Link to NPR story:


Five: WFBoston Launches Research Project in Partnership with UMass Lowell

Despite the gains made by women in attaining post-secondary education, significant barriers to women’s participation remain. In particular, Women of Color and minorities face challenges that other groups do not.

To help rectify this situation the Women’s Foundation of Boston (WFBoston) and the University of Massachusetts Lowell (UMass Lowell recently announced a partnership to help identify barriers women face. This project will identify barriers women in Gateway Cities face when pursuing postsecondary education and workforce training.

A Gateway City is defined as a midsize urban centers that anchor regional economies across Massachusetts, Examples of such cities in Massachusetts Lowell, Worcester, and Springfield, with populations ranging from 100-500 people. Despite their size, these cites are often under-resourced and lack sufficient women and girl-serving programming.

The collaborative program will be led by Yanfen Li, Ph.D., an Assistant Professor in UMass Lowell’s Department of Biomedical Engineering, 

This five-phase project will analyze data from the Massachusetts Department of Elementary and Secondary Education (DESE) to identify subpopulations that are least likely to attend postsecondary institutions. High school seniors and recent graduates from designated school districts will be interviewed about their post-graduate plans. Researchers will then conduct focus groups with current postsecondary students to identify key educational and social supports.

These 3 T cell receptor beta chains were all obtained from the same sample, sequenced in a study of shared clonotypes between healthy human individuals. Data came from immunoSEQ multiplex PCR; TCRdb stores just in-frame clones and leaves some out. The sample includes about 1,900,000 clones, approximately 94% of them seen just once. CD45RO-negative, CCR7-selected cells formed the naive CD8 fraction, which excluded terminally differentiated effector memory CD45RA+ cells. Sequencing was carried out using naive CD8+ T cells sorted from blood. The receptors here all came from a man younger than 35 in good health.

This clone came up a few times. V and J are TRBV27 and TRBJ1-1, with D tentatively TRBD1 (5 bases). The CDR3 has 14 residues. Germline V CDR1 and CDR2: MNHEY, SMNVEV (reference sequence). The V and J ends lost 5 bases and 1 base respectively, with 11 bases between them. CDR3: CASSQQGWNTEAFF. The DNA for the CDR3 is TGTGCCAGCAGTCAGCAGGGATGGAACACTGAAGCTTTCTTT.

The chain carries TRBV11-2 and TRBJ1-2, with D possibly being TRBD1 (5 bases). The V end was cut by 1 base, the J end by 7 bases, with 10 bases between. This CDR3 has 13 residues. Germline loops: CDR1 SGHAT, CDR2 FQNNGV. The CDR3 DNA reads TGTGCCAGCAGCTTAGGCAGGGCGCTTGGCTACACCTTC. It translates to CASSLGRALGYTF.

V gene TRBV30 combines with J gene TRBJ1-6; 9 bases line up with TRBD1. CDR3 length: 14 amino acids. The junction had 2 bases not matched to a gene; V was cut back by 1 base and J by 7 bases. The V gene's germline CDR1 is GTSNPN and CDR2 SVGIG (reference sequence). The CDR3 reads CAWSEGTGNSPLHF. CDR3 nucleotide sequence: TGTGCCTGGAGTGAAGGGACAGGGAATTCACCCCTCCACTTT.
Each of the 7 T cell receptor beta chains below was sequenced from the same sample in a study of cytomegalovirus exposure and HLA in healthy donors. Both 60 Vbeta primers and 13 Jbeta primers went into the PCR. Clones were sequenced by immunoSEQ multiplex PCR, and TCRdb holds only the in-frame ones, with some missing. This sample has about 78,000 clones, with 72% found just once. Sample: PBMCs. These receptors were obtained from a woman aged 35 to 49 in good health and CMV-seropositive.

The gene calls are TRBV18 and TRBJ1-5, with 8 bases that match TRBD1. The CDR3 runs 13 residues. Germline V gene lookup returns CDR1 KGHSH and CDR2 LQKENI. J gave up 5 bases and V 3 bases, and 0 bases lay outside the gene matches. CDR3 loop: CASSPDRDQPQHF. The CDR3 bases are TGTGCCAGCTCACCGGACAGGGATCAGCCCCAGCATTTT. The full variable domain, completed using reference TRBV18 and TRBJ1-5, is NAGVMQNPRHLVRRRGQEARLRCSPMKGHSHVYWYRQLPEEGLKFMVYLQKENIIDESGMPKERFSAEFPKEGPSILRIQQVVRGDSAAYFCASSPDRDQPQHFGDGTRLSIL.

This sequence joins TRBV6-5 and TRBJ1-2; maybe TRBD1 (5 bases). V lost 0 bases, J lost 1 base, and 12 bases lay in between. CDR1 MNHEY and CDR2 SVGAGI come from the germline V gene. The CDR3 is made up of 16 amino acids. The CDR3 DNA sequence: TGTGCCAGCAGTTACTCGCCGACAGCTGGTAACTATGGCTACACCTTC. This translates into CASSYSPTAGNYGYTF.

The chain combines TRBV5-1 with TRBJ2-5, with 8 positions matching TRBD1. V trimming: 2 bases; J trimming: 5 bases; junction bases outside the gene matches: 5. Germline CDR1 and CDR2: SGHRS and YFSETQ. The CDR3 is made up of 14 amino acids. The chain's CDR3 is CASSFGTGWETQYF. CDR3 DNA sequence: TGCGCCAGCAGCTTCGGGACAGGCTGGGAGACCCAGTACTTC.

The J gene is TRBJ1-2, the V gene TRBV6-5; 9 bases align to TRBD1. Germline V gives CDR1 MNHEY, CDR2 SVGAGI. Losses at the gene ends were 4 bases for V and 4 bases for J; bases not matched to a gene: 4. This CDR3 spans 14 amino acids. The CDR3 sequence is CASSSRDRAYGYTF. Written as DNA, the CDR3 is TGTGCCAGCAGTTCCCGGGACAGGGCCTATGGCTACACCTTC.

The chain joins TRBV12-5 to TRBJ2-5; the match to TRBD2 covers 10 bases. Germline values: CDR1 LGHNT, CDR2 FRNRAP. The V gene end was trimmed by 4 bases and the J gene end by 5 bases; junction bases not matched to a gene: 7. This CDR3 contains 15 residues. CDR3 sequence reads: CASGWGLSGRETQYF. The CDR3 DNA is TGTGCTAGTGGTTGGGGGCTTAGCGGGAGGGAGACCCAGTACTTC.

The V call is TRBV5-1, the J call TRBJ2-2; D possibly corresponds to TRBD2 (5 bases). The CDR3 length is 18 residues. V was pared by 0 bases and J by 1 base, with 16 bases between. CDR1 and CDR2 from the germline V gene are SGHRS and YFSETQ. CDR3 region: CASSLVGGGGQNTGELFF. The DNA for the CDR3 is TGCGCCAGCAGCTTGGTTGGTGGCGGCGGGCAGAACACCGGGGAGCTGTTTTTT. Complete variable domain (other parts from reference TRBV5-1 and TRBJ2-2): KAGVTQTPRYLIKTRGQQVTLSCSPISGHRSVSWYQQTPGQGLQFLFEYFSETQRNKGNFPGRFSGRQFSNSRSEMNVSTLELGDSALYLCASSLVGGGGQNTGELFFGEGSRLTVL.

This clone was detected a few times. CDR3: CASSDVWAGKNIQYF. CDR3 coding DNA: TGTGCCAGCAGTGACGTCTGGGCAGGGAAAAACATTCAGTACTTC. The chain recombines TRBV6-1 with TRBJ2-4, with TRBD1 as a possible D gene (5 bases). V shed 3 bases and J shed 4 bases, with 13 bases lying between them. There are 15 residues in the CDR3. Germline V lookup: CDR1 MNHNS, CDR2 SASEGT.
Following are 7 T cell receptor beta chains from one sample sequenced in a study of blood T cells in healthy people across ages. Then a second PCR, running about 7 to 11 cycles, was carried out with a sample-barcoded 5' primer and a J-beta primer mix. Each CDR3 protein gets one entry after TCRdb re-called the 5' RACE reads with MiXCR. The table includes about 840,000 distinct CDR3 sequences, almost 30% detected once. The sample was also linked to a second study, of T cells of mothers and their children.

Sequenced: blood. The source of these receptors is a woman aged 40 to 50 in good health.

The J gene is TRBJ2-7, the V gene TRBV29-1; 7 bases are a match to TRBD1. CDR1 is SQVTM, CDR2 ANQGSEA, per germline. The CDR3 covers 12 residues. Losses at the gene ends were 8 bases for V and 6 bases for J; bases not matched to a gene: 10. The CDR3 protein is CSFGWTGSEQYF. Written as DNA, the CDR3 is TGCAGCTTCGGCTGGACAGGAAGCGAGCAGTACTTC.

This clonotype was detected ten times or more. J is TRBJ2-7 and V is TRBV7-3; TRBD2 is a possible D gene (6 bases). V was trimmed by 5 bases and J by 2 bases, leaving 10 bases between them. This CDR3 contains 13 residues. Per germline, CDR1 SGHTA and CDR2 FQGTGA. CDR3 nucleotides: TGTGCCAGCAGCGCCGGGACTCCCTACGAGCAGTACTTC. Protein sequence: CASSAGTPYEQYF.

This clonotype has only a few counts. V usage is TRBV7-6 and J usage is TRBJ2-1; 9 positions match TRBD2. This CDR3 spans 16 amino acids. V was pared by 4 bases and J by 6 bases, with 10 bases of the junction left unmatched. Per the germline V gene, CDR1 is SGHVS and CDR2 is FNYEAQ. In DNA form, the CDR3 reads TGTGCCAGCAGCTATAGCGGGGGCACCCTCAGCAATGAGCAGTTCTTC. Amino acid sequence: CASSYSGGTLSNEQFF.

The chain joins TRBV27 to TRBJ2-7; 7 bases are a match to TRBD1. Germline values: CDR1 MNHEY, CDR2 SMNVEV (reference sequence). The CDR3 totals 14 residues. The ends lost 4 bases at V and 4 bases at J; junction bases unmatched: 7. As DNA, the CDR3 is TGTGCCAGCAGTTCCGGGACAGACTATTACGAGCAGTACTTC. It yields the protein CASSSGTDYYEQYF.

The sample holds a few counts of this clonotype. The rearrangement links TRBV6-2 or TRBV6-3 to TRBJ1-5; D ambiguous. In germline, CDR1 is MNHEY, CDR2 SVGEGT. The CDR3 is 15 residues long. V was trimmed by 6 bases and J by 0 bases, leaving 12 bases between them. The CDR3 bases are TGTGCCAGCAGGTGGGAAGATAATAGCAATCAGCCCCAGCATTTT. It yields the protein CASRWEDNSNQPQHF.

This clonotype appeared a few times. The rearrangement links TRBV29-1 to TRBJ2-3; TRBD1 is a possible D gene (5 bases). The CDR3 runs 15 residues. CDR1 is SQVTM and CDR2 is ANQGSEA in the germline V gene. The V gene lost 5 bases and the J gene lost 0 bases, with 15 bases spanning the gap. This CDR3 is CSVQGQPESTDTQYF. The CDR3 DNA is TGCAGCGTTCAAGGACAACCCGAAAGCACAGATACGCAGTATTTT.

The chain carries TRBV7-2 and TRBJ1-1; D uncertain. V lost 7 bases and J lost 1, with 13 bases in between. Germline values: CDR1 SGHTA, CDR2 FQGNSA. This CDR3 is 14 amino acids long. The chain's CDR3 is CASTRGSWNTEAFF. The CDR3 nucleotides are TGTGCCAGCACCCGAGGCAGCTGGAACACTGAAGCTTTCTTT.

“…This research will allow us to better understand the unique challenges of women and girls in Gateway Cities, which will shape our future initiatives and partnerships. We look forward to working with Dr. Li to support women and girls in our Gateway Cities to change the trajectory of their lives,” said Christina Gordon, Co-Founder and CEO of the Women’s Foundation of Boston.

Gateway Cities across show an average of only 54% of women actively plan to attend an institution of higher education. Increasing access to educational resources in these cities is a crucial step to empower young women to further their education and improve their financial health.

With the final report, WFBoston and UMass Lowell will be able to better identify and respond to difficulties that women and girls experience in furthering their education and becoming financially independent and successful leaders.  The information gathered can also be used by policymakers, community organizations, businesses, nonprofits, and elected officials to develop solutions that can be translated across industries and regions.

“Through my ongoing work at UMass Lowell to increase the representation of women in the STEM workforce, I have seen firsthand the obstacles that women and girls face when accessing postsecondary education and workforce training,” said Professor Yanfen Li. “We are grateful for this new partnership with WFBoston and know that this research will be a catalyst for bringing new opportunities into the Gateway Cities.”